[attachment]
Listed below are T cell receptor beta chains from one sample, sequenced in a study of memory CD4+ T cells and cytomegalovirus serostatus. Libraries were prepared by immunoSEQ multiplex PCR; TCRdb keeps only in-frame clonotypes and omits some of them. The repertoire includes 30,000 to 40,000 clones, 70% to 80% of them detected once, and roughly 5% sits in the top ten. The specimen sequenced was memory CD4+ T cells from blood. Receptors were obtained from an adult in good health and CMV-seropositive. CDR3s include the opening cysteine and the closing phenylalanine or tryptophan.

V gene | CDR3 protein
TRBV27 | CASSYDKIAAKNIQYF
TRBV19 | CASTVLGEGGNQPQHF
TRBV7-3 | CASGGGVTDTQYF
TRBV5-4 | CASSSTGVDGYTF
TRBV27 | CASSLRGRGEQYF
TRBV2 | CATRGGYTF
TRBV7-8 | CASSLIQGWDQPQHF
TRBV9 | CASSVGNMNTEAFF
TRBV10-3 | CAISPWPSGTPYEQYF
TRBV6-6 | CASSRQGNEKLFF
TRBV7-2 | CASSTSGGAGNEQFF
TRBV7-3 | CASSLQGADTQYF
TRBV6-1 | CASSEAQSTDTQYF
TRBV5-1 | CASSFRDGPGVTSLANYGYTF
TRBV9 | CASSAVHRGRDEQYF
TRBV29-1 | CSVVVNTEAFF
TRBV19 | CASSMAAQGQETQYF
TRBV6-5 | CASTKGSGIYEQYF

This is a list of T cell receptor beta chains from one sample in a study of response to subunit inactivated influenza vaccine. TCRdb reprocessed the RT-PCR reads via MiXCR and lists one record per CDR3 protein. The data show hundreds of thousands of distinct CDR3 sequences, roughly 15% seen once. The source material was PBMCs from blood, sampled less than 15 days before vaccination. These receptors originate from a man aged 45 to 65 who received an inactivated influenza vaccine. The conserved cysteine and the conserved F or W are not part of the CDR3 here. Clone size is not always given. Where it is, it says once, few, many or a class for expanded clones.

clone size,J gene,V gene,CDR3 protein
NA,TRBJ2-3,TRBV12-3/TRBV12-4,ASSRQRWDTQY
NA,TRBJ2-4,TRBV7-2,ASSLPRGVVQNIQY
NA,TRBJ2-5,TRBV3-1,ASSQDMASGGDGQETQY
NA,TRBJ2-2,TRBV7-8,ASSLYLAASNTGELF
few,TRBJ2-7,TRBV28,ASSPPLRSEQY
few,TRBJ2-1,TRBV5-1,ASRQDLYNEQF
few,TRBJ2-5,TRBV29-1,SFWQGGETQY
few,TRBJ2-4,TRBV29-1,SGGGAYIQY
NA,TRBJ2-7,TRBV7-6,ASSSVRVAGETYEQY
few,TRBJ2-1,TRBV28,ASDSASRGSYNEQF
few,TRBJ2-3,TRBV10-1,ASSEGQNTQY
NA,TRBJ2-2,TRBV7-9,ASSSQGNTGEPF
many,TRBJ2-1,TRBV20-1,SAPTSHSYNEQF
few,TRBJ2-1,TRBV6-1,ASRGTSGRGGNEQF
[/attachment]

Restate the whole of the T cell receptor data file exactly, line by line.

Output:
Listed below are T cell receptor beta chains from one sample, sequenced in a study of memory CD4+ T cells and cytomegalovirus serostatus. Libraries were prepared by immunoSEQ multiplex PCR; TCRdb keeps only in-frame clonotypes and omits some of them. The repertoire includes 30,000 to 40,000 clones, 70% to 80% of them detected once, and roughly 5% sits in the top ten. The specimen sequenced was memory CD4+ T cells from blood. Receptors were obtained from an adult in good health and CMV-seropositive. CDR3s include the opening cysteine and the closing phenylalanine or tryptophan.

V gene | CDR3 protein
TRBV27 | CASSYDKIAAKNIQYF
TRBV19 | CASTVLGEGGNQPQHF
TRBV7-3 | CASGGGVTDTQYF
TRBV5-4 | CASSSTGVDGYTF
TRBV27 | CASSLRGRGEQYF
TRBV2 | CATRGGYTF
TRBV7-8 | CASSLIQGWDQPQHF
TRBV9 | CASSVGNMNTEAFF
TRBV10-3 | CAISPWPSGTPYEQYF
TRBV6-6 | CASSRQGNEKLFF
TRBV7-2 | CASSTSGGAGNEQFF
TRBV7-3 | CASSLQGADTQYF
TRBV6-1 | CASSEAQSTDTQYF
TRBV5-1 | CASSFRDGPGVTSLANYGYTF
TRBV9 | CASSAVHRGRDEQYF
TRBV29-1 | CSVVVNTEAFF
TRBV19 | CASSMAAQGQETQYF
TRBV6-5 | CASTKGSGIYEQYF

This is a list of T cell receptor beta chains from one sample in a study of response to subunit inactivated influenza vaccine. TCRdb reprocessed the RT-PCR reads via MiXCR and lists one record per CDR3 protein. The data show hundreds of thousands of distinct CDR3 sequences, roughly 15% seen once. The source material was PBMCs from blood, sampled less than 15 days before vaccination. These receptors originate from a man aged 45 to 65 who received an inactivated influenza vaccine. The conserved cysteine and the conserved F or W are not part of the CDR3 here. Clone size is not always given. Where it is, it says once, few, many or a class for expanded clones.

clone size,J gene,V gene,CDR3 protein
NA,TRBJ2-3,TRBV12-3/TRBV12-4,ASSRQRWDTQY
NA,TRBJ2-4,TRBV7-2,ASSLPRGVVQNIQY
NA,TRBJ2-5,TRBV3-1,ASSQDMASGGDGQETQY
NA,TRBJ2-2,TRBV7-8,ASSLYLAASNTGELF
few,TRBJ2-7,TRBV28,ASSPPLRSEQY
few,TRBJ2-1,TRBV5-1,ASRQDLYNEQF
few,TRBJ2-5,TRBV29-1,SFWQGGETQY
few,TRBJ2-4,TRBV29-1,SGGGAYIQY
NA,TRBJ2-7,TRBV7-6,ASSSVRVAGETYEQY
few,TRBJ2-1,TRBV28,ASDSASRGSYNEQF
few,TRBJ2-3,TRBV10-1,ASSEGQNTQY
NA,TRBJ2-2,TRBV7-9,ASSSQGNTGEPF
many,TRBJ2-1,TRBV20-1,SAPTSHSYNEQF
few,TRBJ2-1,TRBV6-1,ASRGTSGRGGNEQF